Shiv Sena: It is struggling to be relevant after the death of Bal Thackeray. Uddhav, his son, who can be as rabid as the Shiv Sena founder at times, lacks the political touch of his estranged cousin, Raj. To be sure, the Shiv Sena was not doing well under the senior Thackeray too, which, despite the alliance with the Bharatiya Janata Party, could not dislodge the Congress-Nationalist Congress Party from power in Maharashtra. Blame for this in large measure must rest with the national leadership of the Bharatiya Janata Party, which had lost heart in combating the Nehru-Gandhi establishment. Narendra Modi has changed the dynamics.

But the Shiv Sena is not the earlier force. Dynastic politics has taken its toll. It is difficult to imagine how the situation can be retrieved without the abdication of Uddhav, which is out of the question. As the head of the Shiv Sena, he would be prickly to counsel from the Bharatiya Janata Party, but there is no other way to save the party. And presumably, as the general election draws near, Modi would be increasingly in demand to plan the campaign strategy for Maharashtra, in which offering sagely advice to Uddhav Thackeray would indubitably form part of the package. But future collapse is the fate of all dynastic formations, and the Shiv Sena cannot be immune from this trend. Rating: 3 out of 10.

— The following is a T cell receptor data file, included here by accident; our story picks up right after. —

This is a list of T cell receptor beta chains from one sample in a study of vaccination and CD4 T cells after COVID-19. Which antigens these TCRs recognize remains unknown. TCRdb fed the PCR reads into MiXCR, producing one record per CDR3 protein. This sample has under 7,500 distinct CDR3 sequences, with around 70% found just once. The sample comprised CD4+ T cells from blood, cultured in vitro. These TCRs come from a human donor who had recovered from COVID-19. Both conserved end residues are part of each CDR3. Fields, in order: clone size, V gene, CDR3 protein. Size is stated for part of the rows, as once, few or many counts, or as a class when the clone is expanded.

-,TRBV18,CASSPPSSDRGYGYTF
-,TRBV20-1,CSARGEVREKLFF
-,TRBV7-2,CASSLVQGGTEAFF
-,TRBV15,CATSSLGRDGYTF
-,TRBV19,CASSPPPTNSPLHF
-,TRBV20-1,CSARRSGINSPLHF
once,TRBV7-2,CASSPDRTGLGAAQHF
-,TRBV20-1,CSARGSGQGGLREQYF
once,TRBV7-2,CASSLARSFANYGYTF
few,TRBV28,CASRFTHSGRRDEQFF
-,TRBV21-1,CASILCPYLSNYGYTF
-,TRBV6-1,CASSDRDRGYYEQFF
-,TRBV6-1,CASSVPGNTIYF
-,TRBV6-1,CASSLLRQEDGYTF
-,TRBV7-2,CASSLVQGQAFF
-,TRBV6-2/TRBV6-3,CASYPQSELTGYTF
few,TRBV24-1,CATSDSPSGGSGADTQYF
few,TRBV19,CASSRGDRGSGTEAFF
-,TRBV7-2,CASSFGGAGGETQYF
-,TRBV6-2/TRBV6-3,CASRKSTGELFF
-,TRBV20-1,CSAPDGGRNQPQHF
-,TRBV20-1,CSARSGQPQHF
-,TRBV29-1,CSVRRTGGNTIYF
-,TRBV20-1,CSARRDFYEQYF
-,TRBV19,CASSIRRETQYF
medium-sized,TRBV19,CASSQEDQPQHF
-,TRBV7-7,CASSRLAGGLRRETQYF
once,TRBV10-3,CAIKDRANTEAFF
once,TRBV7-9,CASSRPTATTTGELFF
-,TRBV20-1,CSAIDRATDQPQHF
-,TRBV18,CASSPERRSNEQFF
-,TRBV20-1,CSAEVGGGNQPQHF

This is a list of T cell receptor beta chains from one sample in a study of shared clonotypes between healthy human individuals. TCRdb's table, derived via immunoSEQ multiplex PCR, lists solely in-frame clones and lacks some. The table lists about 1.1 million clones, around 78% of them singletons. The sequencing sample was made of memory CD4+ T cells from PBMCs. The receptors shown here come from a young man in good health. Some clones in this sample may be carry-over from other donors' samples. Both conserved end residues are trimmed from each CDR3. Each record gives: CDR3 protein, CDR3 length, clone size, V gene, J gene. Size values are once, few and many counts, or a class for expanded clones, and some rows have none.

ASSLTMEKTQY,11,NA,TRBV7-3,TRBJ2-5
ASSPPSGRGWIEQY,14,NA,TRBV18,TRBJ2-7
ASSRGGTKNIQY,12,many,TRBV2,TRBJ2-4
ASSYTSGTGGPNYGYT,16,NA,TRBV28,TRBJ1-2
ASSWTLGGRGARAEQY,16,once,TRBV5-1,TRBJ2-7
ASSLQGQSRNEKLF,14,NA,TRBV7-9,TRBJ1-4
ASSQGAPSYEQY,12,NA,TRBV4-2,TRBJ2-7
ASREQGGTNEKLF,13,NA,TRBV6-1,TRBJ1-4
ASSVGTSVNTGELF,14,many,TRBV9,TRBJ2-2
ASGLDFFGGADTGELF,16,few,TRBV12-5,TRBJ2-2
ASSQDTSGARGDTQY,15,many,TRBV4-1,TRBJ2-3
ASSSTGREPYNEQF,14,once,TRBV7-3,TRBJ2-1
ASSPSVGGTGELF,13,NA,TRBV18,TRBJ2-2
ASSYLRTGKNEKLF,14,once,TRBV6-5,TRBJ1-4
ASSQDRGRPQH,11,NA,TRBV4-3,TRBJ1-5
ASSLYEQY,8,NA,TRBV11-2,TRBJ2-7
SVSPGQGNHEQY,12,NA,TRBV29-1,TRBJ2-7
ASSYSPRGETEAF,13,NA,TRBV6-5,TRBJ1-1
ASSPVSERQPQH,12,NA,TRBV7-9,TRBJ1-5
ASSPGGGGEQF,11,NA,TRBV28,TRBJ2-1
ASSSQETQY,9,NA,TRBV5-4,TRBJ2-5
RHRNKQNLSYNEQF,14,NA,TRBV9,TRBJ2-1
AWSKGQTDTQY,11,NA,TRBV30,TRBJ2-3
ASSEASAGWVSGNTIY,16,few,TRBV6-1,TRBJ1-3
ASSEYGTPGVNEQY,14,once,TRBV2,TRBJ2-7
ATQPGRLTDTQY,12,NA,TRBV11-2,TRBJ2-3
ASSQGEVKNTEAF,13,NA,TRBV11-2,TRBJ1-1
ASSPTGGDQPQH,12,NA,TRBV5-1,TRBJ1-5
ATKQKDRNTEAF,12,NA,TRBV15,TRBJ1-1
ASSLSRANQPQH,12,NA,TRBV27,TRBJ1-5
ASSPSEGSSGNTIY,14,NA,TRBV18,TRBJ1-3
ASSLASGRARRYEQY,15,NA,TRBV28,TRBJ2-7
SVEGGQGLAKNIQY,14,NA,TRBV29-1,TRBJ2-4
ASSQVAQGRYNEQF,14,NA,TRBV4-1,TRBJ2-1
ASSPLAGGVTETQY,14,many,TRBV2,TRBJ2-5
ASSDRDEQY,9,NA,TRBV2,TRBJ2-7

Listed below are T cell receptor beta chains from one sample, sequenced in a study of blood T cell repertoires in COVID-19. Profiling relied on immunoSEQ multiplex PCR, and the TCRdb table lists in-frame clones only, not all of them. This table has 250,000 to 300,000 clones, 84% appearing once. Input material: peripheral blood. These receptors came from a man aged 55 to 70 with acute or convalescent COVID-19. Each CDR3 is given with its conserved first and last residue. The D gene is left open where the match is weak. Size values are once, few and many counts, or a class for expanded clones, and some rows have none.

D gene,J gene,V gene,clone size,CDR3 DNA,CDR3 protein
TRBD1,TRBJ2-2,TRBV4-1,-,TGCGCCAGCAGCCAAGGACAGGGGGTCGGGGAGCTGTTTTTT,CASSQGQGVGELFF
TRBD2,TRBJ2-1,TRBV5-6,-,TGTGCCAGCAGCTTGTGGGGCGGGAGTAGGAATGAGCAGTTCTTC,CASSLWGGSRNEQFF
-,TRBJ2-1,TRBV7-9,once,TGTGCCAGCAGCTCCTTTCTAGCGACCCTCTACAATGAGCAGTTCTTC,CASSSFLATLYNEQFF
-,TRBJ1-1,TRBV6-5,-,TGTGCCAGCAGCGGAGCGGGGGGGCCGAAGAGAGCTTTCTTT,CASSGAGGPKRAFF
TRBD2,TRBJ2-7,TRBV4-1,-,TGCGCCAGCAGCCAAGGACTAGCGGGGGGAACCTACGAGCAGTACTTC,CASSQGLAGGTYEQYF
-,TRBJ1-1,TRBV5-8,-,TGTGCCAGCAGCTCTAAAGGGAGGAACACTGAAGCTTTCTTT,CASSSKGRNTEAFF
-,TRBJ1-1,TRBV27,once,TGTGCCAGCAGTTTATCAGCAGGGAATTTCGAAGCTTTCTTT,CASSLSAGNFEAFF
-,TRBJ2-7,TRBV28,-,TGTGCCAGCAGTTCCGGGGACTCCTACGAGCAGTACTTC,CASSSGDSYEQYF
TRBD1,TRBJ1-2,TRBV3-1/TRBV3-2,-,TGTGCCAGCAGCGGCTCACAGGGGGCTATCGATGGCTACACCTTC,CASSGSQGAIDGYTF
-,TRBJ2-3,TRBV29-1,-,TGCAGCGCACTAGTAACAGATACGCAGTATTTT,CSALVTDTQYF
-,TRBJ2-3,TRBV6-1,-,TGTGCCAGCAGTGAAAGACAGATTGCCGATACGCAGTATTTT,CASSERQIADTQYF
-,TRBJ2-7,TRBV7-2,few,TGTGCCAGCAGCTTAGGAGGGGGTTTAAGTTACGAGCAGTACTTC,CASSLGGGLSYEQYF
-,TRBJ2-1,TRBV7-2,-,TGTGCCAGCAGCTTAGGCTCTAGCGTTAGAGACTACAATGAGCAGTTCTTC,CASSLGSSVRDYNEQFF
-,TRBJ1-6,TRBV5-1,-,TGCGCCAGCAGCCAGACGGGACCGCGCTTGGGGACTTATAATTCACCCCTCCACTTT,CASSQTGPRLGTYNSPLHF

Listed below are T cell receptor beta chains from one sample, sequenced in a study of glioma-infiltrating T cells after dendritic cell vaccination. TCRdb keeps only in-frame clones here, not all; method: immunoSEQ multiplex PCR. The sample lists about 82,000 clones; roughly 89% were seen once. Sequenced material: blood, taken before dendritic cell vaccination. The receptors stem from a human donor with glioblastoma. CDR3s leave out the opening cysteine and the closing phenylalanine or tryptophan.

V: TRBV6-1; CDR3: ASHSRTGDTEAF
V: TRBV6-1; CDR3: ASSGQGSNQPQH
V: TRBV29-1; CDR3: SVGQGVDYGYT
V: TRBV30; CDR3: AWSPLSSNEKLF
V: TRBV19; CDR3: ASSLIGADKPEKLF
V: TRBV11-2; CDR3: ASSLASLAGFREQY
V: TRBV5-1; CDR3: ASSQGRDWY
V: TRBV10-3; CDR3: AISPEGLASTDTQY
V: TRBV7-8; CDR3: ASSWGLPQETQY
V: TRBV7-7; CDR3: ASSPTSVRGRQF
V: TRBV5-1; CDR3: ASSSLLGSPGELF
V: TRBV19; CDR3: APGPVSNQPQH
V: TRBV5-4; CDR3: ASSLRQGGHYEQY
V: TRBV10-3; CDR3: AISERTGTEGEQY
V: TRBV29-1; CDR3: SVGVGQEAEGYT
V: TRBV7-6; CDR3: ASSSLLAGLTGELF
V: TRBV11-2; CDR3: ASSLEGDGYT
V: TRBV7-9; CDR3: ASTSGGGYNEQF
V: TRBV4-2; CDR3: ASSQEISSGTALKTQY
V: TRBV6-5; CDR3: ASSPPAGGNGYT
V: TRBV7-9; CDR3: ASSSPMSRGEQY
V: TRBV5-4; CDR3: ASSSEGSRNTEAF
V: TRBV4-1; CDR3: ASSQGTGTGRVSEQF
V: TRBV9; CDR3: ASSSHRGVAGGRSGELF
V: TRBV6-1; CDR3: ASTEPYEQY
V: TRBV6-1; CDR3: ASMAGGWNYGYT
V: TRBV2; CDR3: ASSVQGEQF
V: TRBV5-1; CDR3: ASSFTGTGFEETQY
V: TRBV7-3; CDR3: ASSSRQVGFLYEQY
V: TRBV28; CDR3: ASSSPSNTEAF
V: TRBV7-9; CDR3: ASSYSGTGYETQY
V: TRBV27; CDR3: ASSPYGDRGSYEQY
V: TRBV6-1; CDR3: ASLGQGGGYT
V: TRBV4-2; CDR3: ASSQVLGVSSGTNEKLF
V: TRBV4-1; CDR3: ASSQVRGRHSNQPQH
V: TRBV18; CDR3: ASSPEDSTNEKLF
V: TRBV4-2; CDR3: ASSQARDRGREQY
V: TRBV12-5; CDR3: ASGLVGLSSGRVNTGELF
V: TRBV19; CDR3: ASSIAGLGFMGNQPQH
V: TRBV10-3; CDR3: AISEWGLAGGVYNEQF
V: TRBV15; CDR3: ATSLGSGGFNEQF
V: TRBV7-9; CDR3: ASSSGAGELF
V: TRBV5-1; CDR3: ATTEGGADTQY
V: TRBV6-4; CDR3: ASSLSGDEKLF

Dravida Munnetra Kazhagam: Another dynastic formation that has seen better days. After Muthuvel Karunanidhi, the party is destined to split among his two sons, and this can only benefit Jayalalithaa Jayaram’s All India Dravida Munnetra Kazhagam and any national party that plays for the long haul. What has killed the Dravida Munnetra Kazhagam, apart from the dynastic quarrels, is its appalling corruption. Nothing symbolized this more that Karunanidhi’s daughter going to jail for the 2G scam with a party Central minister, and his wife is up for questioning by the Central Bureau of Investigation.

It is increasingly difficult to tell what Karunanidhi’s party stands for, besides looting the exchequer. Dravidian politics played itself out long ago, not least because Karunanidhi had charismatic cinematic rivals for it in Marudhur Gopalan Ramachandran and his protege, Jayalalithaa. Karunanidhi had a better reputation for administration than Ramachandran, who had a bigger fan following, however, but Jayalalithaa has a decent record in governance as well, which is what returned her to power. But her ascent has come at the worst time for Karunanidhi, who further sees no hope of a third United Progressive Alliance regime at the Centre, from which to extract rent as before. Not that the old campaigner has given up, who is as diligent about party work as before, but times have changed. Rating: 2 out of 10.

To be continued...